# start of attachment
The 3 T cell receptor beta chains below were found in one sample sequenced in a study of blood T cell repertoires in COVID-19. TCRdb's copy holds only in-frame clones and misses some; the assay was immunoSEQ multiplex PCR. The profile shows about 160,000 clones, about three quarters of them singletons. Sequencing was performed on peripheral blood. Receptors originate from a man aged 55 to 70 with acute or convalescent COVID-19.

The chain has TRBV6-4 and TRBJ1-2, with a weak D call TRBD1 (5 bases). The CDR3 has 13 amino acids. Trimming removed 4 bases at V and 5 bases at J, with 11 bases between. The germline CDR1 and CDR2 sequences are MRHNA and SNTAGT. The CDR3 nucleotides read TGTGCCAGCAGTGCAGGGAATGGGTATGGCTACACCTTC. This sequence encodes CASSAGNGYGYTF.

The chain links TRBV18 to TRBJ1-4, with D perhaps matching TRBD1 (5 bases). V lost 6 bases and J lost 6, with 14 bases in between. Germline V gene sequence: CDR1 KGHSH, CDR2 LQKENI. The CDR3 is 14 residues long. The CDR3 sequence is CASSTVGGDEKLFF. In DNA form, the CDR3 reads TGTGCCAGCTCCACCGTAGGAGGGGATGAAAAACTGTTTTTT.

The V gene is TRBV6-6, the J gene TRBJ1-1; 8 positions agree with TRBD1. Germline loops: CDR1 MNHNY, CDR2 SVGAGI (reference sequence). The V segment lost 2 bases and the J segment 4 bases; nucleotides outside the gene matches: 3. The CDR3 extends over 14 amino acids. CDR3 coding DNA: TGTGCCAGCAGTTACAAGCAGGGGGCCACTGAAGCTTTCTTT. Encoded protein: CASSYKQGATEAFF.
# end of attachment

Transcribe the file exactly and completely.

The 3 T cell receptor beta chains below were found in one sample sequenced in a study of blood T cell repertoires in COVID-19. TCRdb's copy holds only in-frame clones and misses some; the assay was immunoSEQ multiplex PCR. The profile shows about 160,000 clones, about three quarters of them singletons. Sequencing was performed on peripheral blood. Receptors originate from a man aged 55 to 70 with acute or convalescent COVID-19.

The chain has TRBV6-4 and TRBJ1-2, with a weak D call TRBD1 (5 bases). The CDR3 has 13 amino acids. Trimming removed 4 bases at V and 5 bases at J, with 11 bases between. The germline CDR1 and CDR2 sequences are MRHNA and SNTAGT. The CDR3 nucleotides read TGTGCCAGCAGTGCAGGGAATGGGTATGGCTACACCTTC. This sequence encodes CASSAGNGYGYTF.

The chain links TRBV18 to TRBJ1-4, with D perhaps matching TRBD1 (5 bases). V lost 6 bases and J lost 6, with 14 bases in between. Germline V gene sequence: CDR1 KGHSH, CDR2 LQKENI. The CDR3 is 14 residues long. The CDR3 sequence is CASSTVGGDEKLFF. In DNA form, the CDR3 reads TGTGCCAGCTCCACCGTAGGAGGGGATGAAAAACTGTTTTTT.

The V gene is TRBV6-6, the J gene TRBJ1-1; 8 positions agree with TRBD1. Germline loops: CDR1 MNHNY, CDR2 SVGAGI (reference sequence). The V segment lost 2 bases and the J segment 4 bases; nucleotides outside the gene matches: 3. The CDR3 extends over 14 amino acids. CDR3 coding DNA: TGTGCCAGCAGTTACAAGCAGGGGGCCACTGAAGCTTTCTTT. Encoded protein: CASSYKQGATEAFF.